I’m currently a 4th year in the MD/MBA program at Yale. And before ask, no, I’m probably not going into endocrinology. I AM, however, really interested in medical devices (obviously) and am exploring that as a career opportunity while in business school.
I’m 24 years old, and have a wonderful and supporting family and girlfriend. I grew up in Westport, CT, and am now living in New Haven. I was diagnosed a year and a half ago, when I was 23 years old. Interestingly enough, this was during my 2nd year of med school, and we were studying endocrinology. We had a lecture on “The Presenting Signs of Diabetes,” and I thought to myself, in typical hypochondriac-med student style, “Oh $%*$#, that’s ME!” Of course, unlike most med student panic attacks, I was right on this one.
After 6 months of injections, I started on the Omnipod system a year ago, and love it. I’m yearning for the day Navicare and Insulet get their act together and put a CGM in the pod.
I’m extremely excited about this site. I hope to use it as a great resource for getting advice, sharing stories, and getting to know some of the great people out there who are going through the same stuff I am. I stumbled on it by way of Kerri’s SixUntilMe blog, and am also an avid reader of Amy’s DiabetesMine. I am absolutely enamored with all the great diabetes resources that have sprung up in the blogosphere and the rest of the 'net.
Not sure who you’re endo is, but I met Dr. Robert Sherwin who heads the JDRF-Yale Center for Hypoglycemia a few years ago and he was great, so if you’re ever shopping around for a new doctor (and over 31 years, I’ve learned that people should … too many stay with the same doc out of inertia even if they could benefit by seeing someone else). I hope in your pursuit of a career opportunity in medical devices that you will consider communities like this one (TuDiabetes) as resources to seek input on concepts ranging from products to marketing of products.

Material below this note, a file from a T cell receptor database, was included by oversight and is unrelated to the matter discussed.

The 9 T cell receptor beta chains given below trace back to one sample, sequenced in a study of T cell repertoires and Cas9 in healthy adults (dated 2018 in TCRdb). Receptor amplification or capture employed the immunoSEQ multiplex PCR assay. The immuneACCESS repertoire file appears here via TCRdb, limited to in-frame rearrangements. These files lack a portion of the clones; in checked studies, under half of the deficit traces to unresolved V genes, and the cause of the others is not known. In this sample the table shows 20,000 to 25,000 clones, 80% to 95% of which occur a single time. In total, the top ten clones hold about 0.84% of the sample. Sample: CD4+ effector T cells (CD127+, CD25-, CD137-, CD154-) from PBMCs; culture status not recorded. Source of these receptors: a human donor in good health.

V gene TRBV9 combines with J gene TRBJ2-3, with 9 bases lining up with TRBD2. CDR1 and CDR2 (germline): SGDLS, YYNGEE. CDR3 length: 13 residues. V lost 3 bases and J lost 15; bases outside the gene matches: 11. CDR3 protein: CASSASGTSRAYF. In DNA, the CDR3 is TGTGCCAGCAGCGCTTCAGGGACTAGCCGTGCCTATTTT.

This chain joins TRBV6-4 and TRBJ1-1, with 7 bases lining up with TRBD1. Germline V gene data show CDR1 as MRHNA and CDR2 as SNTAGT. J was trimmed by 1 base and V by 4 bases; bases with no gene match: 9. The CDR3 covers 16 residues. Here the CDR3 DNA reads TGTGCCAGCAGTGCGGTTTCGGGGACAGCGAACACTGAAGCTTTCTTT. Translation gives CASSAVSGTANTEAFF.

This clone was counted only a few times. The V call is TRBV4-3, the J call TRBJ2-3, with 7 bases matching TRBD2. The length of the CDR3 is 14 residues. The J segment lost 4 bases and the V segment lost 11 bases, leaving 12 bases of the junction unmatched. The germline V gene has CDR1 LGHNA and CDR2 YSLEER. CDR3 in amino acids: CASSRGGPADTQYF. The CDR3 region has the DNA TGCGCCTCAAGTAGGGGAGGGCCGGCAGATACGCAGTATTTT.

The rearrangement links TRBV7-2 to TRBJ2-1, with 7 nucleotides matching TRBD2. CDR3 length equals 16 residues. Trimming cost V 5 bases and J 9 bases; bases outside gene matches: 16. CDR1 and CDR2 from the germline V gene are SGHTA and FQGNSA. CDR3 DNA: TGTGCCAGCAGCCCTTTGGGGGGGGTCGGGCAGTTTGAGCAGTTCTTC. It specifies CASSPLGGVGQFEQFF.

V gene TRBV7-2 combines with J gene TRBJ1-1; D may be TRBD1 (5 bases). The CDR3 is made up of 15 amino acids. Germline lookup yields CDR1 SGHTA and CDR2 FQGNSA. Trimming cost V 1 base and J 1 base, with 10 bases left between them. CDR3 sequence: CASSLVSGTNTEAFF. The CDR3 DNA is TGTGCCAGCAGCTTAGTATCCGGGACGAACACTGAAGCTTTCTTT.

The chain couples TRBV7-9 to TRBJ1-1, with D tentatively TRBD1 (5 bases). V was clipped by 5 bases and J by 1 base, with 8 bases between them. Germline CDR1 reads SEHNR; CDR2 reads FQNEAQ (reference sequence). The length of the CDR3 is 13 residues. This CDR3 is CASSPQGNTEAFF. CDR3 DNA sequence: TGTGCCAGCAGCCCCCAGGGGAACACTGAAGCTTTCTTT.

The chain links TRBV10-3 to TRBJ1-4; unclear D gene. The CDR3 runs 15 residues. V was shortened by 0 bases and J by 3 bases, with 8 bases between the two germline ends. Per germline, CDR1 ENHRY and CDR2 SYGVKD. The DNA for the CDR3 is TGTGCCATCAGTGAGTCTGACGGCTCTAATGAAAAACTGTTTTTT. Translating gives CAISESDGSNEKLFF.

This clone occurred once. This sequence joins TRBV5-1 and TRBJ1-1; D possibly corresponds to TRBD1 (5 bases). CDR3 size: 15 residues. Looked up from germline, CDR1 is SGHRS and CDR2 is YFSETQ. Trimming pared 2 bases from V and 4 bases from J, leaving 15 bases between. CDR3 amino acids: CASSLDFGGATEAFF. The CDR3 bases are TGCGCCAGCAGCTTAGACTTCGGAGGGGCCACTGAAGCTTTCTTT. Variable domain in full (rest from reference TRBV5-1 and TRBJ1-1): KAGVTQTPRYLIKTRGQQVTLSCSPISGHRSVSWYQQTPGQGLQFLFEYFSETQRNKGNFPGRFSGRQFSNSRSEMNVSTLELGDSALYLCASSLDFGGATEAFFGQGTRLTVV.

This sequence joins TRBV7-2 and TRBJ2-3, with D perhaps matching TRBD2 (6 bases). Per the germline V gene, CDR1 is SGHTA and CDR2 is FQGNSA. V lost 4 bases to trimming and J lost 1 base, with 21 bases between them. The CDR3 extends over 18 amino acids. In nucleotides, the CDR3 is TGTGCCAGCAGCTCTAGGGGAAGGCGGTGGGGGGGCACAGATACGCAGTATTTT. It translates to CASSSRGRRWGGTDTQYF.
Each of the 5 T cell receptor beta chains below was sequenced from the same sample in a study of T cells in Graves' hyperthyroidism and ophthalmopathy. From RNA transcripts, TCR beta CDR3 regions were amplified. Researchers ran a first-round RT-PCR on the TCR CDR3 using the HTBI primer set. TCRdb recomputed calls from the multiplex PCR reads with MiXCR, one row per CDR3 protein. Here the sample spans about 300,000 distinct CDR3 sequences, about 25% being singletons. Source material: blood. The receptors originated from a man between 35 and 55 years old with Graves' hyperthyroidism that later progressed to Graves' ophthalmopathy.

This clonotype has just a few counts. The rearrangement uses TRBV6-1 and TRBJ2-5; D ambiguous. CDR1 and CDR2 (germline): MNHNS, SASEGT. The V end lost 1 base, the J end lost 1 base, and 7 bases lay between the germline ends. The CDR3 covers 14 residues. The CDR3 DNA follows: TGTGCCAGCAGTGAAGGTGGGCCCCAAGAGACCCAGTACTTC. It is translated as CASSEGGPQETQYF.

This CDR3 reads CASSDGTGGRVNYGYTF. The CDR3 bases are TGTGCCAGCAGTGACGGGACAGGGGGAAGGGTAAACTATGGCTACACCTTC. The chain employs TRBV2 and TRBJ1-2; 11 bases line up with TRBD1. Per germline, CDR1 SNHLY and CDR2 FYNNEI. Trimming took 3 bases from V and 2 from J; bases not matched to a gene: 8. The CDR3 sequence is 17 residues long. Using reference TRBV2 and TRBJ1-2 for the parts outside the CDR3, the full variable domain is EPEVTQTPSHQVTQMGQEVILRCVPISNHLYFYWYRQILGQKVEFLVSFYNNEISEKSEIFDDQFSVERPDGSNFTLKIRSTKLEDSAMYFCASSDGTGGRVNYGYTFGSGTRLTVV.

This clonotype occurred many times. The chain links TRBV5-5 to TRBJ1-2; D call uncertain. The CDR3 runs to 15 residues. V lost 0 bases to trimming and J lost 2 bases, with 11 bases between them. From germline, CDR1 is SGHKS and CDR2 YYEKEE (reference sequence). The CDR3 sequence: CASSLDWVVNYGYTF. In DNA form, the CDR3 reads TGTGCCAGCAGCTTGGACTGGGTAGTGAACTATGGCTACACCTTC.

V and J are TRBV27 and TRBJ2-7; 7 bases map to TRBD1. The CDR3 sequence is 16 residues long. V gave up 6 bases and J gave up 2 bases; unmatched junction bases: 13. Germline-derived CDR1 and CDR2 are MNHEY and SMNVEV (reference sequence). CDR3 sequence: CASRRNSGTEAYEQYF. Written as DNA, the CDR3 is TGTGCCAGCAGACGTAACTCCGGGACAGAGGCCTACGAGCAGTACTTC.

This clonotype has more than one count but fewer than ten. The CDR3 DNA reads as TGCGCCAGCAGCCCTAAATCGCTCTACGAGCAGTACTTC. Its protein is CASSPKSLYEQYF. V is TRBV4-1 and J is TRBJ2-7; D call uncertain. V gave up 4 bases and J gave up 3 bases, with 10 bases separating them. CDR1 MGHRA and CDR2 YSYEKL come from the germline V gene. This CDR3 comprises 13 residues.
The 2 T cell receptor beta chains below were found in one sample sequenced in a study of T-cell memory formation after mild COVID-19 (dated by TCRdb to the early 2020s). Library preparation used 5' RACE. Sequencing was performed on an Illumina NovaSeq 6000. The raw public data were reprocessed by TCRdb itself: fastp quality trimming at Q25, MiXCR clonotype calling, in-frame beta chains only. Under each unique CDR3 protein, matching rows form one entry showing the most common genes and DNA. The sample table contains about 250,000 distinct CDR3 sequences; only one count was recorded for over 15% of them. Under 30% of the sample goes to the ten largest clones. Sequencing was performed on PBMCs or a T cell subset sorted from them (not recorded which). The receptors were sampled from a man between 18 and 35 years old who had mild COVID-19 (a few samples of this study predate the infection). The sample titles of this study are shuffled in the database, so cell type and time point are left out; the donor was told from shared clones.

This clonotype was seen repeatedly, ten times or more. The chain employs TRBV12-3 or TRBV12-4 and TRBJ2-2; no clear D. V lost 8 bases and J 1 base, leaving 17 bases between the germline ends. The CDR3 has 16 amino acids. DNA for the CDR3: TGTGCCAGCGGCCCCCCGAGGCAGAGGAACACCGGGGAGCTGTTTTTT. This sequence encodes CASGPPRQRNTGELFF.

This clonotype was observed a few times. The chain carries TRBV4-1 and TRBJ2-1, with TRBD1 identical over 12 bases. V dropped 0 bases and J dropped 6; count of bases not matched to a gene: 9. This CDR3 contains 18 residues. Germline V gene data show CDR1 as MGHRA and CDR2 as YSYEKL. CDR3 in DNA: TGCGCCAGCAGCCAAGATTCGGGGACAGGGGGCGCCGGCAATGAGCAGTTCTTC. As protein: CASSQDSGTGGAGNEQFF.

I work in the consulting field, but I continue to be utterly amazed at how antiquated the medical supply industry (pharma, medical equipment, home diagnostics, etc.) remains very much a supply-driven business – “you can have any color you like, as long as its black” where the patient with diabetes is too often an afterthought (if their thoughts are even considered) in both product development as well as marketing. I know someone who works for an ad agency here in NYC who told me that they often will use market research to support their ad concept, not to actually identify what patients need, want, or even care about – clearly that isn’t genuine research, but I understand that their goal is to book more business from their client, not to actually sell products. Clearly, this is an industry that could use a good dosage of reality in the way it approaches business!
Anyway, I hope you’ll look to us in your future business ventures. I believe that communities like this one, although small relative to the 14+ million uncontrolled type 2 market who most “lazy marketers” see as the logical target market for their clients products, remains a critically important segment from a revenue standpoint, and many of them are here now!
I could go on and on, but you may wish to catch my blog posting on this subject at http://sstrumello.blogspot.com/2007/05/advertising-health-care-products.html